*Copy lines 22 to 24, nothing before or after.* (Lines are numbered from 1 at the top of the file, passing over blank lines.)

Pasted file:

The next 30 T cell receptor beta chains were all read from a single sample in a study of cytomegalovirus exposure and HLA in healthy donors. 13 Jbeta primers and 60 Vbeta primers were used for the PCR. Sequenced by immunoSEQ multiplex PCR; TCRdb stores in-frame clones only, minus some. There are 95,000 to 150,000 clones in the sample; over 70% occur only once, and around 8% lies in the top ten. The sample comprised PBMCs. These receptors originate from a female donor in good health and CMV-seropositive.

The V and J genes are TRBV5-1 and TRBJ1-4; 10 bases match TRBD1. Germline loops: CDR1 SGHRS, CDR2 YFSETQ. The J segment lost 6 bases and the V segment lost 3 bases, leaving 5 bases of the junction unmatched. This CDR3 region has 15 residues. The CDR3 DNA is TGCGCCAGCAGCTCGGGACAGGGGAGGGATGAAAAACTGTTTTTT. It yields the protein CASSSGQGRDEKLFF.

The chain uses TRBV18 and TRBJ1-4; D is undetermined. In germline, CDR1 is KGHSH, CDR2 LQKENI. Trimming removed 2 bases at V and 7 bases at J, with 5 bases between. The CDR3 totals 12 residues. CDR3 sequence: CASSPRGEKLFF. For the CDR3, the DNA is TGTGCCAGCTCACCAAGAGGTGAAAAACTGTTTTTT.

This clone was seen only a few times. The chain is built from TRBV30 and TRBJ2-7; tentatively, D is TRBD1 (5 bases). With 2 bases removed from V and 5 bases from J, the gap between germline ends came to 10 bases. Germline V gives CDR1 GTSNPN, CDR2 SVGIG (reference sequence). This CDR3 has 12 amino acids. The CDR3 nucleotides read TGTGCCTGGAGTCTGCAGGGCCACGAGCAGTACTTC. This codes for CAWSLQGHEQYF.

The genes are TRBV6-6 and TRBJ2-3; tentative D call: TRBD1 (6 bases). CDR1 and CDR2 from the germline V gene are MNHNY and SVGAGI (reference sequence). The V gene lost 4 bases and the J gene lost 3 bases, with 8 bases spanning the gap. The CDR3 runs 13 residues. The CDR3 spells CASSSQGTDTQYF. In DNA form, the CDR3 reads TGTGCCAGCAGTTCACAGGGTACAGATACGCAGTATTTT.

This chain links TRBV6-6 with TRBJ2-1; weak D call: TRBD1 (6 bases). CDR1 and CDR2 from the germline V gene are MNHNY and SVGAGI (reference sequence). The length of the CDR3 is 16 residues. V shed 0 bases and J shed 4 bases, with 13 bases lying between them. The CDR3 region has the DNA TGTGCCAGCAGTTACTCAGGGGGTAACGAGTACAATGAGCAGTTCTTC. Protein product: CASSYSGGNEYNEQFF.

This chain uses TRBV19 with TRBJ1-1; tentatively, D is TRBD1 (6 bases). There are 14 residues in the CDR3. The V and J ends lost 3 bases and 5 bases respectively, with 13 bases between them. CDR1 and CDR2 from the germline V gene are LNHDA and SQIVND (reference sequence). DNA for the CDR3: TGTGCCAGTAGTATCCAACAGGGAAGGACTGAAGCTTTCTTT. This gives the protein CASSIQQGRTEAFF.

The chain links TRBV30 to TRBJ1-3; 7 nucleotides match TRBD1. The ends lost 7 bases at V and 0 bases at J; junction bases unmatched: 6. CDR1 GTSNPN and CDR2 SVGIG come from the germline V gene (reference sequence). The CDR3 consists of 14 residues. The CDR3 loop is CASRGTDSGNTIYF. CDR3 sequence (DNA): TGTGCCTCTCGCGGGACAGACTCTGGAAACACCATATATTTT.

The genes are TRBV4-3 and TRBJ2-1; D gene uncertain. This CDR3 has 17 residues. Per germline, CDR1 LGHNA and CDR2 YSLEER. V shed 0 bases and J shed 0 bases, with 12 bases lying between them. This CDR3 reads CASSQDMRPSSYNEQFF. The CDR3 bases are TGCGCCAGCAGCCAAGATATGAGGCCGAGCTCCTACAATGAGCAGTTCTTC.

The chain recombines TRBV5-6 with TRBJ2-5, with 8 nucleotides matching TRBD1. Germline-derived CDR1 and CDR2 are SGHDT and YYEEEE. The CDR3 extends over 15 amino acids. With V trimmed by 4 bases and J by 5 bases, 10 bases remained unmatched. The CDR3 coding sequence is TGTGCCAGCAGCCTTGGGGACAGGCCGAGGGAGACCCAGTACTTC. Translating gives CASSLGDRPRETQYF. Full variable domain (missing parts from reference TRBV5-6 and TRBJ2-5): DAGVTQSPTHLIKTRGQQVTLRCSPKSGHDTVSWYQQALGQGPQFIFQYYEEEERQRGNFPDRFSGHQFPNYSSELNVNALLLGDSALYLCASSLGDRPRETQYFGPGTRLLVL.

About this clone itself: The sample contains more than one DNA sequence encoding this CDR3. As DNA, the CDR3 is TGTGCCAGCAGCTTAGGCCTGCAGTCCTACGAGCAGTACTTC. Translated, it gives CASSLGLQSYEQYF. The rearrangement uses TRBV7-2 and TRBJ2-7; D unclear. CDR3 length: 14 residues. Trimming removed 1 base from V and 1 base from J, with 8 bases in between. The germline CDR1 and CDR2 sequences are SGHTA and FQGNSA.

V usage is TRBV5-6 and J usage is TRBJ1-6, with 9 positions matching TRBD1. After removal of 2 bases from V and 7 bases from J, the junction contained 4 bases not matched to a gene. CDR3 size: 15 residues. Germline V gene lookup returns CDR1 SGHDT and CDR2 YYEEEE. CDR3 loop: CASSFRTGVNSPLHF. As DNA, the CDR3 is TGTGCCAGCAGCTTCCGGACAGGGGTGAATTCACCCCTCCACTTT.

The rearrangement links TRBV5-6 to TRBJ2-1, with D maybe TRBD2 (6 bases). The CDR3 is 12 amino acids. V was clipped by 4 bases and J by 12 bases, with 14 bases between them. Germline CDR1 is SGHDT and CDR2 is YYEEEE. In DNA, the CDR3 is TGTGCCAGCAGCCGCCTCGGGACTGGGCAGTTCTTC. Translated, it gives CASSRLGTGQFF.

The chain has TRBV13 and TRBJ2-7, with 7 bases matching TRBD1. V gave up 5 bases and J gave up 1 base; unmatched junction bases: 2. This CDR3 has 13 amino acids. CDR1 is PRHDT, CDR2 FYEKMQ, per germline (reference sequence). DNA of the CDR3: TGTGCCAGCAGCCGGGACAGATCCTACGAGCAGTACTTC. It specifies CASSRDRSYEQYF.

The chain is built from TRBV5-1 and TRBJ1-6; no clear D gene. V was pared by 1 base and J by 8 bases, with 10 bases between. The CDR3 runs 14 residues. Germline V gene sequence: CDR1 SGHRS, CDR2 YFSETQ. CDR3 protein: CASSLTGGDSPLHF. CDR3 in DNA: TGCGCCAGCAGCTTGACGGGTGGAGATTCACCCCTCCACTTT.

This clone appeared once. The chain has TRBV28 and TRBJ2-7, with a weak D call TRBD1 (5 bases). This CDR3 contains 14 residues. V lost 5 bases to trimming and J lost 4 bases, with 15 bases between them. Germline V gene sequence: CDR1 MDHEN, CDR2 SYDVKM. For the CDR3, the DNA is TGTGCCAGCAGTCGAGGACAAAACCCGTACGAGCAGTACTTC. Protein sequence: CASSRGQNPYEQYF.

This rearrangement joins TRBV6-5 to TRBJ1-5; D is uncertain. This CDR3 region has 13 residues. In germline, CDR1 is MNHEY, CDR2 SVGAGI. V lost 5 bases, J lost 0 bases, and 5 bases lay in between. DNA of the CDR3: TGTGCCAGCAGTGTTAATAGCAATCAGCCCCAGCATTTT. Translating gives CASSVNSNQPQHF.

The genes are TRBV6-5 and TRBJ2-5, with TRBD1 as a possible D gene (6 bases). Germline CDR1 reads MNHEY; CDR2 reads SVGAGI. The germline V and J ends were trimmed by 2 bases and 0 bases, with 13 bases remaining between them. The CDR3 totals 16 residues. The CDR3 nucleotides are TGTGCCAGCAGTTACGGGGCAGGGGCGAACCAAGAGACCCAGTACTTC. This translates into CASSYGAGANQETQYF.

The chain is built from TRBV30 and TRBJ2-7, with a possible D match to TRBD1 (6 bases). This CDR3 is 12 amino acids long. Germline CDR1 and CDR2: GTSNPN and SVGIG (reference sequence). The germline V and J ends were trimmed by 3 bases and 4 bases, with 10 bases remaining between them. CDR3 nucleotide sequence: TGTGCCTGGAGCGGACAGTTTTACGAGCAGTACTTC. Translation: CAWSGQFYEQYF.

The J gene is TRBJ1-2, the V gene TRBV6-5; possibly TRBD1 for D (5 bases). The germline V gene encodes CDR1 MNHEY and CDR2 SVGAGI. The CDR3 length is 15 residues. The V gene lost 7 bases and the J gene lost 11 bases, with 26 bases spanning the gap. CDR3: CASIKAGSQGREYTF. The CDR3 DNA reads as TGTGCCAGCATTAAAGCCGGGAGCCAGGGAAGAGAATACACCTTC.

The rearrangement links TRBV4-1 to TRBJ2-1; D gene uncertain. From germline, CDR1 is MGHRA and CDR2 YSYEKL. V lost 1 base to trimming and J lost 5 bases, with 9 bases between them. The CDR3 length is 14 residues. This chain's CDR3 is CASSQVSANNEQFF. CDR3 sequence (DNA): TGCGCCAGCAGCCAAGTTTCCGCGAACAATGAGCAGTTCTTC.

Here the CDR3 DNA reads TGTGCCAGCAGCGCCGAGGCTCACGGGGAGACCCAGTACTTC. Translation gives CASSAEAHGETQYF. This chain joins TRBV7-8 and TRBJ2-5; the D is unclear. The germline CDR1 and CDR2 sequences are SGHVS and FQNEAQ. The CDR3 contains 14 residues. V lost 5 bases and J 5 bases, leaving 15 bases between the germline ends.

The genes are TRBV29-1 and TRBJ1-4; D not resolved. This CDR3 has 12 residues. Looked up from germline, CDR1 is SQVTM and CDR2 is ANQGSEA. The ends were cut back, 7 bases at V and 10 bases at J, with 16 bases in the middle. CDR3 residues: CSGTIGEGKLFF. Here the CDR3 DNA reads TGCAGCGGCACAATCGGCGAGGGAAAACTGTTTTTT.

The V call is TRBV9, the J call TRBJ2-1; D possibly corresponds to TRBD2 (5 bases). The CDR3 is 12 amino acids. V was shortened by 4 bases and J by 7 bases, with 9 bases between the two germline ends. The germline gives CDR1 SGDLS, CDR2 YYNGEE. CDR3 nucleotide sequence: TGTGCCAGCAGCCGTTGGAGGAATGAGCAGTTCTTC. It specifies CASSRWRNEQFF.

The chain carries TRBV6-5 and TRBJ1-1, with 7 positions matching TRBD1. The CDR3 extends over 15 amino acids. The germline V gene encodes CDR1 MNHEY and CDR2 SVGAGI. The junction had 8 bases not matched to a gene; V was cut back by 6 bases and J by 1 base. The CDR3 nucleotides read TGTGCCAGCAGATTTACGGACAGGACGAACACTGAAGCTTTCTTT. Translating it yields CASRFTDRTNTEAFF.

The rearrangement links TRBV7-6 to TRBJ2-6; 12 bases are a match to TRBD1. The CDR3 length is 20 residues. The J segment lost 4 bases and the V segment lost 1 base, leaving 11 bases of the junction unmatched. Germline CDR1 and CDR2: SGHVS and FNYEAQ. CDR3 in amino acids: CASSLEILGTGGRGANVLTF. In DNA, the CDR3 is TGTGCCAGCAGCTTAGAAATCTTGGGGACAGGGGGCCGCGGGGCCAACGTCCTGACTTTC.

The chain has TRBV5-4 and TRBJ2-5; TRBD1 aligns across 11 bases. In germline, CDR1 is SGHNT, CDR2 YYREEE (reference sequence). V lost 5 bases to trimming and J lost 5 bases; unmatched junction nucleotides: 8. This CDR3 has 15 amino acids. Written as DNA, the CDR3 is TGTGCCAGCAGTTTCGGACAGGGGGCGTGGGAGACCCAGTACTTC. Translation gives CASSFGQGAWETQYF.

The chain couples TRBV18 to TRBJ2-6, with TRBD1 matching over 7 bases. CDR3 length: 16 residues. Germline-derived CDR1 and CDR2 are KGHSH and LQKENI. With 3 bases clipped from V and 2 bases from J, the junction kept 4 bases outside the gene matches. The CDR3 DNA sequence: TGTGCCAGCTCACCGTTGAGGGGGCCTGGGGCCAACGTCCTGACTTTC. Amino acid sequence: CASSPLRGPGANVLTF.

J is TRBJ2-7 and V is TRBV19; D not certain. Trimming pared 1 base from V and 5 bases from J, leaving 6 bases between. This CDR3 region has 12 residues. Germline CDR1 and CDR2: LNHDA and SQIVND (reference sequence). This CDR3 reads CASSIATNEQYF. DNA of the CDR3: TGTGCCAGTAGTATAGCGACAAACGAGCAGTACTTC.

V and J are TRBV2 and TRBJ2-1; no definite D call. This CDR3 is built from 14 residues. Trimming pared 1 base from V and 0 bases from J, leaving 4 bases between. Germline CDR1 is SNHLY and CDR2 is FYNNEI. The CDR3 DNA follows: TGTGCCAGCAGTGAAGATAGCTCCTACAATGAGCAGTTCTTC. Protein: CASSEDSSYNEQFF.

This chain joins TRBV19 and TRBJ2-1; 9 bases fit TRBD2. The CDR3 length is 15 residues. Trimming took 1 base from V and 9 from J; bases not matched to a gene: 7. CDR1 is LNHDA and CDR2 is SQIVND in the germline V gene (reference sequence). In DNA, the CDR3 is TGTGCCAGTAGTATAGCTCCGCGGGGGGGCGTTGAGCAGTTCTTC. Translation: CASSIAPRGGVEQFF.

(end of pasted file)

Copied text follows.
Here the CDR3 DNA reads TGTGCCAGCAGCGCCGAGGCTCACGGGGAGACCCAGTACTTC. Translation gives CASSAEAHGETQYF. This chain joins TRBV7-8 and TRBJ2-5; the D is unclear. The germline CDR1 and CDR2 sequences are SGHVS and FQNEAQ. The CDR3 contains 14 residues. V lost 5 bases and J 5 bases, leaving 15 bases between the germline ends.

The genes are TRBV29-1 and TRBJ1-4; D not resolved. This CDR3 has 12 residues. Looked up from germline, CDR1 is SQVTM and CDR2 is ANQGSEA. The ends were cut back, 7 bases at V and 10 bases at J, with 16 bases in the middle. CDR3 residues: CSGTIGEGKLFF. Here the CDR3 DNA reads TGCAGCGGCACAATCGGCGAGGGAAAACTGTTTTTT.

The V call is TRBV9, the J call TRBJ2-1; D possibly corresponds to TRBD2 (5 bases). The CDR3 is 12 amino acids. V was shortened by 4 bases and J by 7 bases, with 9 bases between the two germline ends. The germline gives CDR1 SGDLS, CDR2 YYNGEE. CDR3 nucleotide sequence: TGTGCCAGCAGCCGTTGGAGGAATGAGCAGTTCTTC. It specifies CASSRWRNEQFF.